"I killed a lot of people... but of all I did, I wished I hadn't killed that little kid." These are the words of serial killer, crossdresser, arsonist, pedophile, prostitute and cannibal Ottis Toole, a man of limited intelligence and such limited morality that this statement stands out as one of the few redeeming thoughts in his ugly, brutal life. Yet it was not enough to prosecute him. Nothing, it seemed, was enough to prosecute Toole for the savage kidnapping and murder of "that little kid," Adam Walsh.
Most Americans are aware of the legacy of Adam Walsh, even if they don't know of him by name. They may have seen the milk carton campaigns to find missing children that began as a result of Adam's death, or watched "America's Most Wanted," hosted by his father, John Walsh. Perhaps they have heard about the child advocacy work of his mother, Revé. But few can imagine the long, sorrowful, agonizing saga that John and Revé have lived, the gruesome and haunting story that began on an ordinary day in 1981 when Revé took her six-year-old son to the mall in Hollywood, Florida, left him briefly in a safe place at the arcade, and came back to find him gone. Forever. A scant two weeks later, Adam's severed head was dredged out of a canal. With BRINGING ADAM HOME, mystery writer Les Standiford, in collaboration with Detective Sgt. Joe Matthews, has written a riveting and page-turning account of this heart-wrenching story.
Matthews had eagerly taken on Adam's cold case in 2006, 27 years after his disappearance and death, at the request of the Walshes. By then, Hollywood law enforcement had admitted that the trail was not just obscured, it was completely covered over by time and neglect. John still suspected Ottis Toole; he knew about the many and varied confessions Toole had made about his part in Adam's last terrifying hours on earth, so many confessions that ultimately none was believed. Toole wanted a book deal, police learned, and loved to confess to heinous crimes. And there was no hard evidence linking him to Adam's barbaric murder, even if he was able to describe details so chilling that one could hardly imagine anybody making them up (burning and dismembering the corpse, lunching on some of the boy's ribs, and keeping the head around for a while in case he wanted to use it for sex). The police at the time had another suspect in mind, a friend of the Walsh family, and when that one didn't pan out, they let Toole and his multi-layered confessions and evil letters to John slip away.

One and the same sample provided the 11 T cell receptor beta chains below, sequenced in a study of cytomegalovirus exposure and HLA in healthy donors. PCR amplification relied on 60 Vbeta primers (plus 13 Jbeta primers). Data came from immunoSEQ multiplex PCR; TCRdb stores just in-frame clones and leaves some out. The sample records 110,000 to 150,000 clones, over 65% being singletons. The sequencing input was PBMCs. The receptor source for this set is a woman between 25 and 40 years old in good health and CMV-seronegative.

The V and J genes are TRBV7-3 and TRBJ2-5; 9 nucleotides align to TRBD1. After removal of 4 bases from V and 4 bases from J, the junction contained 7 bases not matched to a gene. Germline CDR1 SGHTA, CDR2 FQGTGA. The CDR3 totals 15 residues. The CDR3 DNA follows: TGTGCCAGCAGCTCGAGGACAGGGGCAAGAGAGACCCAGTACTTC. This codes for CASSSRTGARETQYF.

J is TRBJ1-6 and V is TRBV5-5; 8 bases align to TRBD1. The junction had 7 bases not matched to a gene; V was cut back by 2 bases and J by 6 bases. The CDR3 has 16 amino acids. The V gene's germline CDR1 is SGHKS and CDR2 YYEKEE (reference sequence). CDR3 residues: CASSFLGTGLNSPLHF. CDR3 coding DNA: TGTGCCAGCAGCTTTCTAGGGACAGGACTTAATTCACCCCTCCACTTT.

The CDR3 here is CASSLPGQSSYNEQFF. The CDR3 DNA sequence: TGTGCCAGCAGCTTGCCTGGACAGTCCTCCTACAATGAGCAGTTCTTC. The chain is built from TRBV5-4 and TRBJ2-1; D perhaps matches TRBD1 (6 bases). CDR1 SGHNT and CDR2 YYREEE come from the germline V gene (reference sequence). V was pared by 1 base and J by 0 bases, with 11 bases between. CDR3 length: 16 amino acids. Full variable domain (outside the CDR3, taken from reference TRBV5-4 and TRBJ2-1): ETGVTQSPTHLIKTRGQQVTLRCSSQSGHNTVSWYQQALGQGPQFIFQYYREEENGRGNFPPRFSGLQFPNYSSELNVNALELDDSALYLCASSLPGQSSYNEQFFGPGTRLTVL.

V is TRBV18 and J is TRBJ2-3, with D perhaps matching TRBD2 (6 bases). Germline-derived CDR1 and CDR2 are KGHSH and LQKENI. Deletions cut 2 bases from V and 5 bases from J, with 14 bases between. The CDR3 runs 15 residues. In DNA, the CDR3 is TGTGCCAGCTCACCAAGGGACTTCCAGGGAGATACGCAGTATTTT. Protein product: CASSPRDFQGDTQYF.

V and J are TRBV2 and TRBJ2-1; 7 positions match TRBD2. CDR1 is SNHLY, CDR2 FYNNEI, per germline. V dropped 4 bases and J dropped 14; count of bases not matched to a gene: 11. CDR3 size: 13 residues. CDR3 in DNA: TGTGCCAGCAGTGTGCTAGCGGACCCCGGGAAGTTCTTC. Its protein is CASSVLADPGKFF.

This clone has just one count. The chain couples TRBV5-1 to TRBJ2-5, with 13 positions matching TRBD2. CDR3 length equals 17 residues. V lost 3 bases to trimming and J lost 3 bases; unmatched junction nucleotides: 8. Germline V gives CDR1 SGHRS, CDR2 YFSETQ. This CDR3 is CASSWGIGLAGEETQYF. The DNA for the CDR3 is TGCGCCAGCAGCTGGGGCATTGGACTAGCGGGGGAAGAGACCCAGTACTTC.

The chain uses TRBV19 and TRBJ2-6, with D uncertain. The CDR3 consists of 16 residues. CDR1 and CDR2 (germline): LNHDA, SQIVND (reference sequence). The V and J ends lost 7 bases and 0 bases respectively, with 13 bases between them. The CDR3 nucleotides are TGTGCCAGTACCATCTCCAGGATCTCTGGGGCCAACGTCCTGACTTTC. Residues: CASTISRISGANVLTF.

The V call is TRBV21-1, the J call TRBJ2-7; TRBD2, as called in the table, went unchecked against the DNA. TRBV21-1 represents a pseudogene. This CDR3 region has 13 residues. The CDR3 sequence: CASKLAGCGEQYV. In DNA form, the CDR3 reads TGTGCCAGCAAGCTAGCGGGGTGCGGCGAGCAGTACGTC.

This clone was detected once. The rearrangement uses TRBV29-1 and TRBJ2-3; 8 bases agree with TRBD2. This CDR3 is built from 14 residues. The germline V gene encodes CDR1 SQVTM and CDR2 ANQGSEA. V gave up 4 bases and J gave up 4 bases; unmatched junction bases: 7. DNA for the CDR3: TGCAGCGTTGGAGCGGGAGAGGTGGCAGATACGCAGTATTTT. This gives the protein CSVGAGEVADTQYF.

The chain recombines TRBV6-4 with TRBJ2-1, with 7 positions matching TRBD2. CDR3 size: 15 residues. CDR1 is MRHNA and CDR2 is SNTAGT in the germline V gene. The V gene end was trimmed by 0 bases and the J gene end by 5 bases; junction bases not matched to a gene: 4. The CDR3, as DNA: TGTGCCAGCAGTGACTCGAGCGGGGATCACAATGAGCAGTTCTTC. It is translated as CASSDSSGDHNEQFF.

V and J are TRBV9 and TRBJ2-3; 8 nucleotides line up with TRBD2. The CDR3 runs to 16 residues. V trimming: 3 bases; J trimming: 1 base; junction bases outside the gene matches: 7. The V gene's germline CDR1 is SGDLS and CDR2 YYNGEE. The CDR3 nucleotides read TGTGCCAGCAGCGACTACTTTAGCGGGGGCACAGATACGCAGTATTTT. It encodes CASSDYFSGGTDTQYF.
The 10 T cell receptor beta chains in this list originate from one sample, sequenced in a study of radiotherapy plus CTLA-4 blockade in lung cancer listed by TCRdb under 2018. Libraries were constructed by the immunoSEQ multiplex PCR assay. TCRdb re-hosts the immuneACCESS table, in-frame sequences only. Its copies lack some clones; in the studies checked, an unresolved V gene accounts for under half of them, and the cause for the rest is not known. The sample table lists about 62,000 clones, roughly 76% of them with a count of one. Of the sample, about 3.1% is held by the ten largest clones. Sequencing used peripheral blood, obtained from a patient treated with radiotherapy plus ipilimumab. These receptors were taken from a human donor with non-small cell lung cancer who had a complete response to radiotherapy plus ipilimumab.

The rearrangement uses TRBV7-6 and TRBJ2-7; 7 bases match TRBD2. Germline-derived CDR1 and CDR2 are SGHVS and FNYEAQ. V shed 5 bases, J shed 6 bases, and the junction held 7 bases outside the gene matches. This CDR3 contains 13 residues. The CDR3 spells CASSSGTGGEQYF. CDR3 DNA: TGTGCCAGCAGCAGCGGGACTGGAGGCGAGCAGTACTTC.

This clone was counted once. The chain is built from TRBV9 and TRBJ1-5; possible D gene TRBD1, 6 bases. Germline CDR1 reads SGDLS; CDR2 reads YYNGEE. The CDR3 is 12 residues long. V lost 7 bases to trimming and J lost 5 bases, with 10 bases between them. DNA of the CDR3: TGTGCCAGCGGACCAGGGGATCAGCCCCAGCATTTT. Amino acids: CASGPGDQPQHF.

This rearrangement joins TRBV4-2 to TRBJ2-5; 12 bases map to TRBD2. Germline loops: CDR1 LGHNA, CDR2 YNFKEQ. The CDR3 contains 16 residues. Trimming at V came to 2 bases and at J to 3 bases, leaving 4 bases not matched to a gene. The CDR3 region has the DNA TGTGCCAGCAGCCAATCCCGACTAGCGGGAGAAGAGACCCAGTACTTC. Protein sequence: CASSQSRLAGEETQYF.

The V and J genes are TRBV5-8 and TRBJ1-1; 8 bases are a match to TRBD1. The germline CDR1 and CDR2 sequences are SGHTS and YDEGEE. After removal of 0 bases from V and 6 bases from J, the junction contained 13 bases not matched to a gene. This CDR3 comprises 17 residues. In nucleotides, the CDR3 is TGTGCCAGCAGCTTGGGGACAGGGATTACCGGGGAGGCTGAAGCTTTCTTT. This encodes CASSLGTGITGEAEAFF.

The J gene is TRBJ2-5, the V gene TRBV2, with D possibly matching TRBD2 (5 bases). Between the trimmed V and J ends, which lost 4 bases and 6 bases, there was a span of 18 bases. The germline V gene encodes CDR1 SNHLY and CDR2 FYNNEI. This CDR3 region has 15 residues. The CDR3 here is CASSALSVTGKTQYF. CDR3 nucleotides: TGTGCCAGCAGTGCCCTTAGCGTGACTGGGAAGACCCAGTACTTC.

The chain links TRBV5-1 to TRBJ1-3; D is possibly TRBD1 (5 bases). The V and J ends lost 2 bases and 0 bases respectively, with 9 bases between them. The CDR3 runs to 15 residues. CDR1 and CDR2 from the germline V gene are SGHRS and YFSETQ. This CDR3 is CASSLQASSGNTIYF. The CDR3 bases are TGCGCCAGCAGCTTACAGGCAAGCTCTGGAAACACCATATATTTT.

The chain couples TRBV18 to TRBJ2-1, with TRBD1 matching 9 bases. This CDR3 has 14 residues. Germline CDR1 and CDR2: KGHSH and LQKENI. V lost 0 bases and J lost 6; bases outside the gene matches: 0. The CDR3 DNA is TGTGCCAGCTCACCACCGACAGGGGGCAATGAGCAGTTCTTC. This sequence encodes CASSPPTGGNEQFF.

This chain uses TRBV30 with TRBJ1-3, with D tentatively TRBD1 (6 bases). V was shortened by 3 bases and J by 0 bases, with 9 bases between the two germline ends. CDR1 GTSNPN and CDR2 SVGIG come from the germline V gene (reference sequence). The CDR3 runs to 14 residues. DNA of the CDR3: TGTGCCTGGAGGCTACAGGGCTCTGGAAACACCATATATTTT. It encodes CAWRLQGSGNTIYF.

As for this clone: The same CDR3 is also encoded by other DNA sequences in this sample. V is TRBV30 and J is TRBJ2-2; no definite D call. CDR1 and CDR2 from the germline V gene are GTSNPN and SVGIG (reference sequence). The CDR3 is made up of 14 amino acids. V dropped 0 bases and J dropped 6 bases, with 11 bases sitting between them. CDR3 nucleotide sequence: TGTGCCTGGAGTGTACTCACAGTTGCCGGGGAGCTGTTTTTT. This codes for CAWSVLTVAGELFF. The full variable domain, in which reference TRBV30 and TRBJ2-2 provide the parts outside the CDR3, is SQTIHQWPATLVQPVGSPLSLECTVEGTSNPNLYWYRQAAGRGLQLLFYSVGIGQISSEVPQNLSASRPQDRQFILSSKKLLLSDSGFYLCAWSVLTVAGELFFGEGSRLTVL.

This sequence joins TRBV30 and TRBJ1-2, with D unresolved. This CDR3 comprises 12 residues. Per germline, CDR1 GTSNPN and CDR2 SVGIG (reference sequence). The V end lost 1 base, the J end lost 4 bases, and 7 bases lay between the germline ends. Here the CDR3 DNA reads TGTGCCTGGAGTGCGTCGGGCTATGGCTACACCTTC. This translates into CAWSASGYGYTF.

Painstakingly following the old clues, Matthews delved into every aspect of the case, but concentrated especially on Toole to confirm or put to rest John's suspicions. There were a few who tapped Jeffrey Dahmer as Adam's killer, citing a link when Dahmer was in Florida and could have committed the crime. But no suspect ever loomed as large as Toole, despite the lack, to this day, of physical traces connecting him to Adam. Police bungling had played a role, along with police politics.
Matthews, a cop for 30 years and founder of the child tracking program DNA Lifeprint, Inc, had no official fetters and no bias. He simply wanted to help the Walshes find the comfort of closure. He dug up witnesses who years later finally admitted they had seen Toole near the crime scene and observed him taking an innocent boy away in his van. And Toole, who by then had died in prison while serving a life sentence for a casual arson/murder, made a deathbed confession. Of all the evil he had done, only the killing of Adam bothered his conscience.
The world was a different place after Adam's abduction. Parents no longer felt safe leaving their children alone in public, suddenly forced to recognize that there are monsters wandering the streets and cruising the roads. Many laws regarding child protection sprouted after Adam's death, and the Walshes have devoted their lives to trying to bring other children home. Possibly for them, each child saved is an Adam.
Reviewed by Barbara Bamberger Scott on March 28, 2011